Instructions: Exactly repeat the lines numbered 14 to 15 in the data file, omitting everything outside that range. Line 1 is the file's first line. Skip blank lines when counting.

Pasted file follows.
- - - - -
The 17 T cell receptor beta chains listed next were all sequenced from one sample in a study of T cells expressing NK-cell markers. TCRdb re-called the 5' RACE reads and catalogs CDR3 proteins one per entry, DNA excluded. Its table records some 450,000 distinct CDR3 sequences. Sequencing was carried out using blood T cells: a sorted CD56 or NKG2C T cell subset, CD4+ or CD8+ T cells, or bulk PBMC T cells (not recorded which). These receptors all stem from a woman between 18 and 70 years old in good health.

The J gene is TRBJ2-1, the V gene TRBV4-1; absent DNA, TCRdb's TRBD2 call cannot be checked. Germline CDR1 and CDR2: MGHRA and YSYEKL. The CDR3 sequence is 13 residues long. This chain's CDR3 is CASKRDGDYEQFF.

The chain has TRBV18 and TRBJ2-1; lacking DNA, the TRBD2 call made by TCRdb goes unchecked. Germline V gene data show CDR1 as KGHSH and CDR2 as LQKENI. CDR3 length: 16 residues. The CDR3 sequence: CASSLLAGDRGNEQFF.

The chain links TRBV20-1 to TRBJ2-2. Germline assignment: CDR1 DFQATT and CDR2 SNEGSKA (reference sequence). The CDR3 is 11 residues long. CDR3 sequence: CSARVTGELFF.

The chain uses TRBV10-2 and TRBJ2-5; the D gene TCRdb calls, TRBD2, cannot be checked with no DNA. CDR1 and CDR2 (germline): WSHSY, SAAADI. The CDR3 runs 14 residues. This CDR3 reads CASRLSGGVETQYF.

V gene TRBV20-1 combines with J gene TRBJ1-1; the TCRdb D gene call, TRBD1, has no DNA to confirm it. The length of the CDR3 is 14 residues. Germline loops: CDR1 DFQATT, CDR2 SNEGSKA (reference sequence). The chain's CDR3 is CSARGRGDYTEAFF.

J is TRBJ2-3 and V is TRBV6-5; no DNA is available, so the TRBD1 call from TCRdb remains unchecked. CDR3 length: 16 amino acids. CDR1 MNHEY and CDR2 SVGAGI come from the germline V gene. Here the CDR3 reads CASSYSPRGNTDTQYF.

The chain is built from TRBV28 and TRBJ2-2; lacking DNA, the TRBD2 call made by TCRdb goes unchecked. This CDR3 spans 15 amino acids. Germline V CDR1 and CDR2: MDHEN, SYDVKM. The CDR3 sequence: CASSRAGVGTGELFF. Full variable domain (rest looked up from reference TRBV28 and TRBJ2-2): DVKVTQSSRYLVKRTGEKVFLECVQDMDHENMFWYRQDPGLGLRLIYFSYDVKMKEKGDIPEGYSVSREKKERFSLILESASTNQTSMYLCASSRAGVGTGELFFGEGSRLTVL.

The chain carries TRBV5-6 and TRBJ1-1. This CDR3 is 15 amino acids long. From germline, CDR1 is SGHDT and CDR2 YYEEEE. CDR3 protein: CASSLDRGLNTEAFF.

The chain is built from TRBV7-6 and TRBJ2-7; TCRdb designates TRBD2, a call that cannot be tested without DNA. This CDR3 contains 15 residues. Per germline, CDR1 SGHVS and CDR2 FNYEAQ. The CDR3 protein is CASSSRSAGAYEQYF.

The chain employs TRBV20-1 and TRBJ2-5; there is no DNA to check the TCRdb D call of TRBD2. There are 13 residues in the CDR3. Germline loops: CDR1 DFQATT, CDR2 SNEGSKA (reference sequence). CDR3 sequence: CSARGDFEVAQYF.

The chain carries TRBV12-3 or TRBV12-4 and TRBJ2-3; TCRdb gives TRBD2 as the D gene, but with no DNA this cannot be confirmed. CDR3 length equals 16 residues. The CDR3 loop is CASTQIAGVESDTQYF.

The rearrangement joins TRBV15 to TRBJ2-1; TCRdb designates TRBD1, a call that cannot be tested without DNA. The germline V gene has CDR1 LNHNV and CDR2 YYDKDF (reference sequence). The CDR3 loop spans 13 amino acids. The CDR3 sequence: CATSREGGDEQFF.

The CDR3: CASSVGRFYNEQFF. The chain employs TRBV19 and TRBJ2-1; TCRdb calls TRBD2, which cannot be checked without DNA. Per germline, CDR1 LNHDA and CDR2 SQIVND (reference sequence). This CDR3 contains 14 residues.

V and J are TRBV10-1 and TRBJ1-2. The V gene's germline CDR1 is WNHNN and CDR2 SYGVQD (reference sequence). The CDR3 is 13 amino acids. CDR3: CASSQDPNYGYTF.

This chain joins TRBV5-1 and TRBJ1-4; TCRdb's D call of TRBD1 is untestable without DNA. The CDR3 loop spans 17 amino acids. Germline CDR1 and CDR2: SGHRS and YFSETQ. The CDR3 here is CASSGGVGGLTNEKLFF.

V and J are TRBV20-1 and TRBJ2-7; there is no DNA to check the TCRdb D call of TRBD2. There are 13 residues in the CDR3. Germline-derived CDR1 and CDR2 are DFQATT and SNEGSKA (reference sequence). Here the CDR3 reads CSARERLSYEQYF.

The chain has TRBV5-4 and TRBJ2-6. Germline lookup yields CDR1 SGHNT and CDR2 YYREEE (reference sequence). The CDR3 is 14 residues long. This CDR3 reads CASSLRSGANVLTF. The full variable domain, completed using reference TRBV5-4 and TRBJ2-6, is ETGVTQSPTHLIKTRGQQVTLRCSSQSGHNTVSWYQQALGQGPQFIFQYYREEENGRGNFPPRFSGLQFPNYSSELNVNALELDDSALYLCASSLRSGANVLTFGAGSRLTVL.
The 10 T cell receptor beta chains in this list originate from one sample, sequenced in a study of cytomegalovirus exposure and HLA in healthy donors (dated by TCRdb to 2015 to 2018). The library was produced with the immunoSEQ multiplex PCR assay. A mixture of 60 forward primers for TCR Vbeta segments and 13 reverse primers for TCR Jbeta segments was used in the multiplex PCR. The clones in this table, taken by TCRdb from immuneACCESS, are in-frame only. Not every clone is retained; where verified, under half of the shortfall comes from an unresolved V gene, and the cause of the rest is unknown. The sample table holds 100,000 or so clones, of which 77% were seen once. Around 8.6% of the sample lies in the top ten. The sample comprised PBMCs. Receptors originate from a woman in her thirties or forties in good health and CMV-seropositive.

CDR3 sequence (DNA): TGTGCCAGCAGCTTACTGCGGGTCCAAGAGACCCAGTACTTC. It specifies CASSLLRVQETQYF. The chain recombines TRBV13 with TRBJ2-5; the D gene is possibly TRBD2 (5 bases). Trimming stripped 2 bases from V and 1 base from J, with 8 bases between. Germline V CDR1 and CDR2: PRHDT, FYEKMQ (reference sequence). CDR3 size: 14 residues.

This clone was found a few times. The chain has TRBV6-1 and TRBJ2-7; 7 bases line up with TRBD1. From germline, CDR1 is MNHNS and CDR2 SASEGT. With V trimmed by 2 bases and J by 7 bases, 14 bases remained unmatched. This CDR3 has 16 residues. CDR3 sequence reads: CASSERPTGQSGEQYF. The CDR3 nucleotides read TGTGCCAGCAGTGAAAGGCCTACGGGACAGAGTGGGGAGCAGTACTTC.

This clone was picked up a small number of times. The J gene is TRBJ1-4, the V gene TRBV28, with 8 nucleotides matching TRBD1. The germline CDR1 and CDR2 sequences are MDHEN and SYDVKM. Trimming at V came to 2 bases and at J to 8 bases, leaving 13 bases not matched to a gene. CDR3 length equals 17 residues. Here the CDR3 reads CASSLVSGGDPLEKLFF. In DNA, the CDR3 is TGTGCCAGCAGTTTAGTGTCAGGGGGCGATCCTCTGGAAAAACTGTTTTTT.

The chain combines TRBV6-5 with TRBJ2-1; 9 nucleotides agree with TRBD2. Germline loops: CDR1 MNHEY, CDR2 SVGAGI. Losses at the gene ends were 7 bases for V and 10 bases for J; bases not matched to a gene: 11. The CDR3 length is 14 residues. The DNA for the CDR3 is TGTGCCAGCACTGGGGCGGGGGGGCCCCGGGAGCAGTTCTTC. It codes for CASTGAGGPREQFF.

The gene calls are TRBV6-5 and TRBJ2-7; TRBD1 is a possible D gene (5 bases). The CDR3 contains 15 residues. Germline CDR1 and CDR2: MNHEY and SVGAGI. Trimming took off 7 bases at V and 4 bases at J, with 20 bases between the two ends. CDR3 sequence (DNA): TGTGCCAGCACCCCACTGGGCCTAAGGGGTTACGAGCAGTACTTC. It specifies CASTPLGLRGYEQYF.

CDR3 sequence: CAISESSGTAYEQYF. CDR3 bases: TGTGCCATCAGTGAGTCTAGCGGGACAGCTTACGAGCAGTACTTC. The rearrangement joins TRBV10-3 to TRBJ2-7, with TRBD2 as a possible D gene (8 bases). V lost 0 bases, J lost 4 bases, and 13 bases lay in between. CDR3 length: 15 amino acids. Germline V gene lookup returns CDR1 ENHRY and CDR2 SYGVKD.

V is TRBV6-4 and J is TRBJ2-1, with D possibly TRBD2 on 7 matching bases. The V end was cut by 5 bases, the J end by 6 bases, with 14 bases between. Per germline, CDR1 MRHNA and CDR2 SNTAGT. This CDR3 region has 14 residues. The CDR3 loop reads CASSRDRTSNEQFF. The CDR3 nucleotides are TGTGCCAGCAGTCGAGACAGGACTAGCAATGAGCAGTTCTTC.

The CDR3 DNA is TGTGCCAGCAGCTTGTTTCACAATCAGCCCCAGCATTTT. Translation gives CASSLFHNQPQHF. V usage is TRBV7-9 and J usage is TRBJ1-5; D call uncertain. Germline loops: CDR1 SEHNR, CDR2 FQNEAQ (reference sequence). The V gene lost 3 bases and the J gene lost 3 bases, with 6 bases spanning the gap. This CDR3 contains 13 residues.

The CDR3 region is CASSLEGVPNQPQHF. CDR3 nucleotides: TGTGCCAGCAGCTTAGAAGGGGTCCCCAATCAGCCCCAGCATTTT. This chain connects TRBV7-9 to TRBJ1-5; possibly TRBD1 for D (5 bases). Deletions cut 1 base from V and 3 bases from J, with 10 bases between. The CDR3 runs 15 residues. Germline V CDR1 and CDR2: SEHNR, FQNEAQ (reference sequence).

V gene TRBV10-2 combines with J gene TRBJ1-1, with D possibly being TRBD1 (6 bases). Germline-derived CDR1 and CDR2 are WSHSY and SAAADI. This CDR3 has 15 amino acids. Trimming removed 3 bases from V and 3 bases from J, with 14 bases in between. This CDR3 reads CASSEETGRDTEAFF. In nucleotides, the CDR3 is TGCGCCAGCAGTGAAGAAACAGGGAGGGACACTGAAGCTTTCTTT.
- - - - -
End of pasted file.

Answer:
The CDR3: CASSVGRFYNEQFF. The chain employs TRBV19 and TRBJ2-1; TCRdb calls TRBD2, which cannot be checked without DNA. Per germline, CDR1 LNHDA and CDR2 SQIVND (reference sequence). This CDR3 contains 14 residues.

V and J are TRBV10-1 and TRBJ1-2. The V gene's germline CDR1 is WNHNN and CDR2 SYGVQD (reference sequence). The CDR3 is 13 amino acids. CDR3: CASSQDPNYGYTF.